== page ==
Lacayo’s narrative descriptions of artwork are on the whole delightful. They are, however, peppered with chronic rhetorical questioning, which can come across as an unwillingness on the part of Lacayo to stand behind his own analysis. Lacayo begins one sentence on a Monet painting with, “Is it too much to suppose . . .” leaving the reader to wonder if it really is too much to suppose what follows. (That is, for the record, a speculation that one of his paintings contains a “frank recognition of death.” Maybe it does, but it’s certainly not obvious.) Despite this, the speculative analyses add up to an enjoyable series of reflections on the mature artists.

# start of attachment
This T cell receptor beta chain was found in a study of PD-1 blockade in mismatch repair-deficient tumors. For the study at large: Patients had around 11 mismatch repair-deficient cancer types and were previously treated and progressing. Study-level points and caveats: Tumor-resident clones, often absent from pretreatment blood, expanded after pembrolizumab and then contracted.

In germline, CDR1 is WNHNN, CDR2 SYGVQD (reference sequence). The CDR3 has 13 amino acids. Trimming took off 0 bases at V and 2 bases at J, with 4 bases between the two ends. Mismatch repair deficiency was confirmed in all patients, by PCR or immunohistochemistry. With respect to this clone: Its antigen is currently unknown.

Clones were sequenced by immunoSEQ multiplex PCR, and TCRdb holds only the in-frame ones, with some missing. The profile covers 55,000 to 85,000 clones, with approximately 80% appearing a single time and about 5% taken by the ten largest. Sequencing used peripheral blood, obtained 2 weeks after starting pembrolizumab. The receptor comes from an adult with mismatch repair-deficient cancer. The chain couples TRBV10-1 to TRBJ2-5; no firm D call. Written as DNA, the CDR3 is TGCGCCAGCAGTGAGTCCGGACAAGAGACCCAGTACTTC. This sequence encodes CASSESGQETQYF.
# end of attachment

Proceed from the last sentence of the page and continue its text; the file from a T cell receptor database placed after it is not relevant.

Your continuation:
Overall, Lacayo is a pleasant guide across centuries and countries, showing us in equal depth art and artist. Each artist is different, and no too-perfect conclusion is shoehorned into any of the six, but the book finishes on a cohesive note—the celebration of individual genius in its maturity, the kind of genius able to transcend successive generations. Lacayo makes the case that it is the work of maturity, rather than youthful impulse, that is truly powerful and lasting. Monet’s water-lily murals remain his most iconic ambassadors; Matisse’s playful paper cuts distilled his Fauvism into its logical conclusion; Hopper and his essentially American paintings became ever more laconic. These are artists who need no introduction, and yet Lacayo has provided a very worthwhile one by starting at their ends.